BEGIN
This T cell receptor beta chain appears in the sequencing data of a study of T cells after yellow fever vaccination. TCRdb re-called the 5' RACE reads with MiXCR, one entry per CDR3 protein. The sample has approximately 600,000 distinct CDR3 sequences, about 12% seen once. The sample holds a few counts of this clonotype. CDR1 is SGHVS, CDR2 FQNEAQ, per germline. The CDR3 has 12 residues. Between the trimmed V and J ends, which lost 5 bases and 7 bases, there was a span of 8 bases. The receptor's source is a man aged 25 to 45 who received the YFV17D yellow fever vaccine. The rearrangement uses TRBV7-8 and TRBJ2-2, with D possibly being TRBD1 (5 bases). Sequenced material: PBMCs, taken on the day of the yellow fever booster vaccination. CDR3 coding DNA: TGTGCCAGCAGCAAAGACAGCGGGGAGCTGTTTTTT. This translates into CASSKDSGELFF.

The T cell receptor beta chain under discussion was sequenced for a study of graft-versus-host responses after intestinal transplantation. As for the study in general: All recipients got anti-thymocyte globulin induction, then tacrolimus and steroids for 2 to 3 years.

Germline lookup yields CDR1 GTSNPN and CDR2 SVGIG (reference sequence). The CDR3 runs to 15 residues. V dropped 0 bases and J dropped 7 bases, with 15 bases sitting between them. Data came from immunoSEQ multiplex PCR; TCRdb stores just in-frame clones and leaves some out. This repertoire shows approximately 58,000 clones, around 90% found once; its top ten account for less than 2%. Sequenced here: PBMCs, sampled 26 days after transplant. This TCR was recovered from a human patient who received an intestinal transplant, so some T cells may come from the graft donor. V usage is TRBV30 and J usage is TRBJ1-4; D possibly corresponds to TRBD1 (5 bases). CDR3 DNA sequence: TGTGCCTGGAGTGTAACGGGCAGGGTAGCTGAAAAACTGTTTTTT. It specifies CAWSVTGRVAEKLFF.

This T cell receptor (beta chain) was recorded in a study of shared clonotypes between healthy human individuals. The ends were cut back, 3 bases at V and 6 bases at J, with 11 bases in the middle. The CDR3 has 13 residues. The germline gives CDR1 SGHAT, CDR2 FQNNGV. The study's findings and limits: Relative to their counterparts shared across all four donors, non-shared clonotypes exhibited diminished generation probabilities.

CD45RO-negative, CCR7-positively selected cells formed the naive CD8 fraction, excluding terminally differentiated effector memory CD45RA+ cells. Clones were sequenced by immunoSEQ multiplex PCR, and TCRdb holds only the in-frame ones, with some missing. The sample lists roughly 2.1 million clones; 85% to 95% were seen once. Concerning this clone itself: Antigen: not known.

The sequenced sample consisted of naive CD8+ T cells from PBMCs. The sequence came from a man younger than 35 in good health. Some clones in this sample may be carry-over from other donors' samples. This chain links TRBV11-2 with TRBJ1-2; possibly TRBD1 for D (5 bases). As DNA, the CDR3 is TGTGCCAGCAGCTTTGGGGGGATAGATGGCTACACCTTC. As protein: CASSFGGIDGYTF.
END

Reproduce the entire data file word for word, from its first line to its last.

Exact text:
This T cell receptor beta chain appears in the sequencing data of a study of T cells after yellow fever vaccination. TCRdb re-called the 5' RACE reads with MiXCR, one entry per CDR3 protein. The sample has approximately 600,000 distinct CDR3 sequences, about 12% seen once. The sample holds a few counts of this clonotype. CDR1 is SGHVS, CDR2 FQNEAQ, per germline. The CDR3 has 12 residues. Between the trimmed V and J ends, which lost 5 bases and 7 bases, there was a span of 8 bases. The receptor's source is a man aged 25 to 45 who received the YFV17D yellow fever vaccine. The rearrangement uses TRBV7-8 and TRBJ2-2, with D possibly being TRBD1 (5 bases). Sequenced material: PBMCs, taken on the day of the yellow fever booster vaccination. CDR3 coding DNA: TGTGCCAGCAGCAAAGACAGCGGGGAGCTGTTTTTT. This translates into CASSKDSGELFF.

The T cell receptor beta chain under discussion was sequenced for a study of graft-versus-host responses after intestinal transplantation. As for the study in general: All recipients got anti-thymocyte globulin induction, then tacrolimus and steroids for 2 to 3 years.

Germline lookup yields CDR1 GTSNPN and CDR2 SVGIG (reference sequence). The CDR3 runs to 15 residues. V dropped 0 bases and J dropped 7 bases, with 15 bases sitting between them. Data came from immunoSEQ multiplex PCR; TCRdb stores just in-frame clones and leaves some out. This repertoire shows approximately 58,000 clones, around 90% found once; its top ten account for less than 2%. Sequenced here: PBMCs, sampled 26 days after transplant. This TCR was recovered from a human patient who received an intestinal transplant, so some T cells may come from the graft donor. V usage is TRBV30 and J usage is TRBJ1-4; D possibly corresponds to TRBD1 (5 bases). CDR3 DNA sequence: TGTGCCTGGAGTGTAACGGGCAGGGTAGCTGAAAAACTGTTTTTT. It specifies CAWSVTGRVAEKLFF.

This T cell receptor (beta chain) was recorded in a study of shared clonotypes between healthy human individuals. The ends were cut back, 3 bases at V and 6 bases at J, with 11 bases in the middle. The CDR3 has 13 residues. The germline gives CDR1 SGHAT, CDR2 FQNNGV. The study's findings and limits: Relative to their counterparts shared across all four donors, non-shared clonotypes exhibited diminished generation probabilities.

CD45RO-negative, CCR7-positively selected cells formed the naive CD8 fraction, excluding terminally differentiated effector memory CD45RA+ cells. Clones were sequenced by immunoSEQ multiplex PCR, and TCRdb holds only the in-frame ones, with some missing. The sample lists roughly 2.1 million clones; 85% to 95% were seen once. Concerning this clone itself: Antigen: not known.

The sequenced sample consisted of naive CD8+ T cells from PBMCs. The sequence came from a man younger than 35 in good health. Some clones in this sample may be carry-over from other donors' samples. This chain links TRBV11-2 with TRBJ1-2; possibly TRBD1 for D (5 bases). As DNA, the CDR3 is TGTGCCAGCAGCTTTGGGGGGATAGATGGCTACACCTTC. As protein: CASSFGGIDGYTF.